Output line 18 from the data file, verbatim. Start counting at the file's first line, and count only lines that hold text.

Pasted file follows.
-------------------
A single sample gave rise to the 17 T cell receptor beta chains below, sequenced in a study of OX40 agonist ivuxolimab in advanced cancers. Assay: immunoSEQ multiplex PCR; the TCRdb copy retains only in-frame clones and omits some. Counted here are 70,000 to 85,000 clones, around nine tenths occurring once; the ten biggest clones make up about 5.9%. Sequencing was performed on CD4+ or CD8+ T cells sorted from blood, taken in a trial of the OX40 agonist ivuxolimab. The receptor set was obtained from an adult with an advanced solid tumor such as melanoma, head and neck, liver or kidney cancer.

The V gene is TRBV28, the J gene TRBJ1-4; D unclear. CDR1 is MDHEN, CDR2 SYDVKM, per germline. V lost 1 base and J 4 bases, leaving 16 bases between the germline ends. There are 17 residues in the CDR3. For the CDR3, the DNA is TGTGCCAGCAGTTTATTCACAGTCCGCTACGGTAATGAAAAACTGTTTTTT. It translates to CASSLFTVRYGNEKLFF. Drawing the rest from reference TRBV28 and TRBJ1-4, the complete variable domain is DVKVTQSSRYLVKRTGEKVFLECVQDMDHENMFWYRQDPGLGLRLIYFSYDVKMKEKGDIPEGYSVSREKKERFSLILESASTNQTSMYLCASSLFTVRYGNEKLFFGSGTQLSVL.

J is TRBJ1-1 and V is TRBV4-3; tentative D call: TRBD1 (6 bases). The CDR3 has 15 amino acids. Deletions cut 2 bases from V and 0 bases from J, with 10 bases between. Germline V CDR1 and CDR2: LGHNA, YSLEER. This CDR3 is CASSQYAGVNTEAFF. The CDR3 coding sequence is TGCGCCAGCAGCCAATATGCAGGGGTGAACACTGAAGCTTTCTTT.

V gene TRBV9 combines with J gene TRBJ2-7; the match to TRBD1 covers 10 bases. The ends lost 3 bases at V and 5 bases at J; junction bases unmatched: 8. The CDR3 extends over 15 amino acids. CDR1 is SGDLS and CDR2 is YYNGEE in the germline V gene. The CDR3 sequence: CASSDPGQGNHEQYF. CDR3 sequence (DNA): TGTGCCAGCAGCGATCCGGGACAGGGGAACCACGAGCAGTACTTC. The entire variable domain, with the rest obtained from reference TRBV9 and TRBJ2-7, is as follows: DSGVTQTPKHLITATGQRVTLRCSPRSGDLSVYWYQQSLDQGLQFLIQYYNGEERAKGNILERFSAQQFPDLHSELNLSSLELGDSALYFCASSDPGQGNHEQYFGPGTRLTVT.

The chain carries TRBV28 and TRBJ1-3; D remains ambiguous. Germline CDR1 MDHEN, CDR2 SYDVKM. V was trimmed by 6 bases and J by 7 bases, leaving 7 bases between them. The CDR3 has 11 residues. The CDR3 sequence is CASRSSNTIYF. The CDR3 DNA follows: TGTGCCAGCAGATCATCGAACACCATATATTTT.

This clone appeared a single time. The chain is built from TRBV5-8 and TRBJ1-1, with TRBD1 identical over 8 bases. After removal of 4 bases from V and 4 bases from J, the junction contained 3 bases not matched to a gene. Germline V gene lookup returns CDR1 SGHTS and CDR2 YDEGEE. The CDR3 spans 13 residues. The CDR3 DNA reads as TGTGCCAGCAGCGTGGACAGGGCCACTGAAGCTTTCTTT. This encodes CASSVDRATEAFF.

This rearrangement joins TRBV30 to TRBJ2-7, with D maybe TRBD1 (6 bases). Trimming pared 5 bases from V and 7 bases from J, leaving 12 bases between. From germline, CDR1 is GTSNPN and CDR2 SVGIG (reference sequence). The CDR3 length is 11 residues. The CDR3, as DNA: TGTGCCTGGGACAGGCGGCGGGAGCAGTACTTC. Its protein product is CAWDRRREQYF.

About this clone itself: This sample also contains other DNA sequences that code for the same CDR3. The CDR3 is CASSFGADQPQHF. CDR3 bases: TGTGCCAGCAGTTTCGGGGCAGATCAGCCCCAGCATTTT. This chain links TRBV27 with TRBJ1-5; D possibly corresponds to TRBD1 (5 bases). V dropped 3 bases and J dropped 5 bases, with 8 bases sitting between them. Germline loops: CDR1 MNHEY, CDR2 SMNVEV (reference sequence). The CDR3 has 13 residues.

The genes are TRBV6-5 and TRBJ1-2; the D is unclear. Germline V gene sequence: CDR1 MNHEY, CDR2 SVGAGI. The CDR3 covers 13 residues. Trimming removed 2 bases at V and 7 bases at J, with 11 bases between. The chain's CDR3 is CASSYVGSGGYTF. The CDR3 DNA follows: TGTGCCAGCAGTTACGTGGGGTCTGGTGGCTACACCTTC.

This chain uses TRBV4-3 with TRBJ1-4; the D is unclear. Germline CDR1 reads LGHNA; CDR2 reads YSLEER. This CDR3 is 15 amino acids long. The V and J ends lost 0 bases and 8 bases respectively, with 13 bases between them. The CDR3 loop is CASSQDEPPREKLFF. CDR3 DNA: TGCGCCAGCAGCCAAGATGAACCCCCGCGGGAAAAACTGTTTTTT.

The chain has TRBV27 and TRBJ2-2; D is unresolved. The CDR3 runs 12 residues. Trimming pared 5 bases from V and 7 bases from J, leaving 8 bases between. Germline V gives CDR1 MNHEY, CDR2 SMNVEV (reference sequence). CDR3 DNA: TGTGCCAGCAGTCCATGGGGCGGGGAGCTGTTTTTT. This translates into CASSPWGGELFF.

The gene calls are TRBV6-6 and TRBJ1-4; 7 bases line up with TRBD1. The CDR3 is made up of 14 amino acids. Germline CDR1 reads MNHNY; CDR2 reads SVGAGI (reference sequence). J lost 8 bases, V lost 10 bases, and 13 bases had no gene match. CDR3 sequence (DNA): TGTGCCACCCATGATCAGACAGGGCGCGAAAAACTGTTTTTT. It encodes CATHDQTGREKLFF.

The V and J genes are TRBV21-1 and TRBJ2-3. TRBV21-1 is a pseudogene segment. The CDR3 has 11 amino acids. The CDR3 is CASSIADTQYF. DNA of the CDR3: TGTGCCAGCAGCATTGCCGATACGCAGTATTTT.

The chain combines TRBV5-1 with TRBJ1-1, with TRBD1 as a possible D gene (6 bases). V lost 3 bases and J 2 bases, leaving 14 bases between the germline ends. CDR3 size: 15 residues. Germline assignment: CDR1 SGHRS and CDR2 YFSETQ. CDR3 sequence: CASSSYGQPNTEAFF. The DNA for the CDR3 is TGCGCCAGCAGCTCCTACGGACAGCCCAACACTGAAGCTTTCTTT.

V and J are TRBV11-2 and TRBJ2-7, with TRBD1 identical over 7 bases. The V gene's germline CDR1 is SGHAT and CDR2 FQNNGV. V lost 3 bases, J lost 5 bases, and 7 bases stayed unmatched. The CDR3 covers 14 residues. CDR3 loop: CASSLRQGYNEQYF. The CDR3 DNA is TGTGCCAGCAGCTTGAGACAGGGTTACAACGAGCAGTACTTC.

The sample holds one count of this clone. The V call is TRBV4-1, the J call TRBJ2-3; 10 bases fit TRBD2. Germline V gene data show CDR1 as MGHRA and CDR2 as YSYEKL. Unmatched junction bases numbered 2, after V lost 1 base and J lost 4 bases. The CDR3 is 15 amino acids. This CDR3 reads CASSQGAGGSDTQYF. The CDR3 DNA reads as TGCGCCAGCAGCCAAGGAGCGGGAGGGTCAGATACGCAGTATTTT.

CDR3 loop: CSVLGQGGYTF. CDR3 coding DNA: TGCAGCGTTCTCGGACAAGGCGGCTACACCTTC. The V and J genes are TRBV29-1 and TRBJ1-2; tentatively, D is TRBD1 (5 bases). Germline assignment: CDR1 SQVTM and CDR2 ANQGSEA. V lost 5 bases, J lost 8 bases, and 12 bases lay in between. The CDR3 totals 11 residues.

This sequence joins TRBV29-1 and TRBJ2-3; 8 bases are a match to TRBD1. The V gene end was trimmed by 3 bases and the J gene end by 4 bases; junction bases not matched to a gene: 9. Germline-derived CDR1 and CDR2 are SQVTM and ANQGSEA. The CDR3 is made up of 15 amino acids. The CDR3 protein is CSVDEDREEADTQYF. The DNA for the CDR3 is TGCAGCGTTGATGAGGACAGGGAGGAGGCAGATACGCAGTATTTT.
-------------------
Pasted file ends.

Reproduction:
This sequence joins TRBV29-1 and TRBJ2-3; 8 bases are a match to TRBD1. The V gene end was trimmed by 3 bases and the J gene end by 4 bases; junction bases not matched to a gene: 9. Germline-derived CDR1 and CDR2 are SQVTM and ANQGSEA. The CDR3 is made up of 15 amino acids. The CDR3 protein is CSVDEDREEADTQYF. The DNA for the CDR3 is TGCAGCGTTGATGAGGACAGGGAGGAGGCAGATACGCAGTATTTT.